KRystal Foreman’s roof began to crack and sink Tuesday as inches of water, presumably from a burst pipe, cascaded down its walls and covered its floor. When Foreman’s home flooded, the heater broke, causing the temperature inside to drop to match the freezing conditions outside.
Foreman called his complex’s emergency maintenance line five, six, maybe seven times, but no one answered. So she and her one-year-old son waited four hours and she weighed the risks of icy roads, a deadly virus, and her devastated home. “Do I want to risk exposing ourselves to Covid, or do I just want to wait for the ceiling to collapse?” she said.
Foreman is one of millions of Texans facing a power outage in the middle of a severe winter storm. Cold temperatures and snow have covered most of the central part of the country this week, claiming nearly two dozen lives, but Texas has suffered some of the worst power failures due to its poorly managed state grid.
Families in cities like Austin and Houston have been enduring continuous blackouts and chaotic conditions. Lines surround grocery stores that are quickly running out of food. Water pipes burst in the cold, leaving people without water to drink or cook. Some sleep in their cars or, like Foreman, try to find temporary homes with electricity.
Foreman said he had tried calling and searching online for hotels in Arlington or the surrounding areas, but they were all booked. He finally found an empty apartment with electricity where his family could stay, thanks to the help of a Twitter user. “I didn’t know what else to do,” he said.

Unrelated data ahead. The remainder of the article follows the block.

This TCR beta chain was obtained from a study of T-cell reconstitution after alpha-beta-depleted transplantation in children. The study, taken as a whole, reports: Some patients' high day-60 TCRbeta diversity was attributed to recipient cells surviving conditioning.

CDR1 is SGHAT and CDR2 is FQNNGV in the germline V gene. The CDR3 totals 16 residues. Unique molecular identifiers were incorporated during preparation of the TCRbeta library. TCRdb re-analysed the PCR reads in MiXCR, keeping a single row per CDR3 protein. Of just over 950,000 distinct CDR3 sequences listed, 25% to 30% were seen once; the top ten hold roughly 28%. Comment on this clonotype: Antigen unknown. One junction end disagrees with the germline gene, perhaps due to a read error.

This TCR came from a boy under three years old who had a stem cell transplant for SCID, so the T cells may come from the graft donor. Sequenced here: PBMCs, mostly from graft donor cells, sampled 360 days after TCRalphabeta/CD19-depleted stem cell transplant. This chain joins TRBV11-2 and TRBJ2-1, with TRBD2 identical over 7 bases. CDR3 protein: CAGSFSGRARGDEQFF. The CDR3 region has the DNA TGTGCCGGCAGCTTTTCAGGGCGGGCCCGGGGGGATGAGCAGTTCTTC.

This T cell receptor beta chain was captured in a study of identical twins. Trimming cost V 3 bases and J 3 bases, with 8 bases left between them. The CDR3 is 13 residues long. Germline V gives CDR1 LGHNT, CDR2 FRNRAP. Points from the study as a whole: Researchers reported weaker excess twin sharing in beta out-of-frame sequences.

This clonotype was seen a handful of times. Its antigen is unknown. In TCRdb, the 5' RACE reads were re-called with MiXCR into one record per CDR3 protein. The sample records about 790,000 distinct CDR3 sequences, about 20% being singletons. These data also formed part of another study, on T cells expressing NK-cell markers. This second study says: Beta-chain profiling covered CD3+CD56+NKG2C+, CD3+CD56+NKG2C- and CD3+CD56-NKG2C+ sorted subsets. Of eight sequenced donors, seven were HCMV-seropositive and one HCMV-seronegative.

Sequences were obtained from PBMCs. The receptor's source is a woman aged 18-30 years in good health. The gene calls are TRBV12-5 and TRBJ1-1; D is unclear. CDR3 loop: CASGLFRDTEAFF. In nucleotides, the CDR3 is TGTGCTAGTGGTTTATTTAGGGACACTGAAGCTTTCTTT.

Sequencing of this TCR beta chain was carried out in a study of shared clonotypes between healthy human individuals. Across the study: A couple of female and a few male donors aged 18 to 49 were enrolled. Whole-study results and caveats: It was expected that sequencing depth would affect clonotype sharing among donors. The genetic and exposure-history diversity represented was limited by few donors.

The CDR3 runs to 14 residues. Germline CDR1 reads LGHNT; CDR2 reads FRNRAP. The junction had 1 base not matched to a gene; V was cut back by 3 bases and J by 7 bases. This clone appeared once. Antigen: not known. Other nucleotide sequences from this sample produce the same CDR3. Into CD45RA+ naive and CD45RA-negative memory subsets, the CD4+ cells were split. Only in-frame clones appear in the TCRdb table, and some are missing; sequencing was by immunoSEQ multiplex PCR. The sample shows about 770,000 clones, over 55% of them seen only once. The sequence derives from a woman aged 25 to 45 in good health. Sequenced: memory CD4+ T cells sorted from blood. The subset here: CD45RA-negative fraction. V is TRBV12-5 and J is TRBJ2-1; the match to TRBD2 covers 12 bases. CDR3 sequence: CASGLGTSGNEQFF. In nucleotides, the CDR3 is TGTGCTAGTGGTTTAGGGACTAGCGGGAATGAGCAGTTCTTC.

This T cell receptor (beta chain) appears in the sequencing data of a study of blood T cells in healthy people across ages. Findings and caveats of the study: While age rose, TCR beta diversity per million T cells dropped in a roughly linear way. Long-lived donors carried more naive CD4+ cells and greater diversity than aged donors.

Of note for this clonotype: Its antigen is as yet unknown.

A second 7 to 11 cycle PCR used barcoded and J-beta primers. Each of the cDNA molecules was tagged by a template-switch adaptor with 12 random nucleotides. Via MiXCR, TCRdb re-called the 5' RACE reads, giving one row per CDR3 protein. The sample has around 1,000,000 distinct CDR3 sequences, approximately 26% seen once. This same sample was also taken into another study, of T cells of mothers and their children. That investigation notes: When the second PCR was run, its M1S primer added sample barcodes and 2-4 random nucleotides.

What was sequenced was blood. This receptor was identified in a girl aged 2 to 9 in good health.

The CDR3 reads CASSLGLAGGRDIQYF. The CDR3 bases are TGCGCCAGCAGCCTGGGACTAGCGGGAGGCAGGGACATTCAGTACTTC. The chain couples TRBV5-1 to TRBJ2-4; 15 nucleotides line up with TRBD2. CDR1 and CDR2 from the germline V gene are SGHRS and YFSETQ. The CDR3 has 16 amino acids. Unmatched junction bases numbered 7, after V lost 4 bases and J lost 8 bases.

Some Texans are also moving in with neighbors or friends who still have electricity, a situation many avoided during the Covid-19 pandemic.
Sara Rodríguez, who lives in Houston, has three children under the age of eight. Now, she is taking in the family of her friend, who had her pipes burst in three places in her now uninhabitable home. Six children and four adults now share the only two bathrooms in the house. A tub cannot be used because it stores the only water that families have.
“We are all here in my house. We try to do what we can. Luckily we still have gasoline, but we don’t have power. Although we are in a pandemic, we are forced to be together. There is no option, ”he said.
Houston issued a “boil water” warning to its residents amid concerns the water could be contaminated. But Rodríguez said that didn’t apply to her. After your own water pipe burst, you don’t have running water anyway.
Jasmine Walia lives in College Station, a city an hour northwest of Houston. Although they have had energy most of the time, she and her partner also run out of running water. They have been melting snow on the gas stove to flush toilets and wash dishes.
“It doesn’t surprise me at all that we have this individualistic way of running our utilities and our electrical grid here in Texas,” he said. “I am angry because it is causing people to lose their lives.”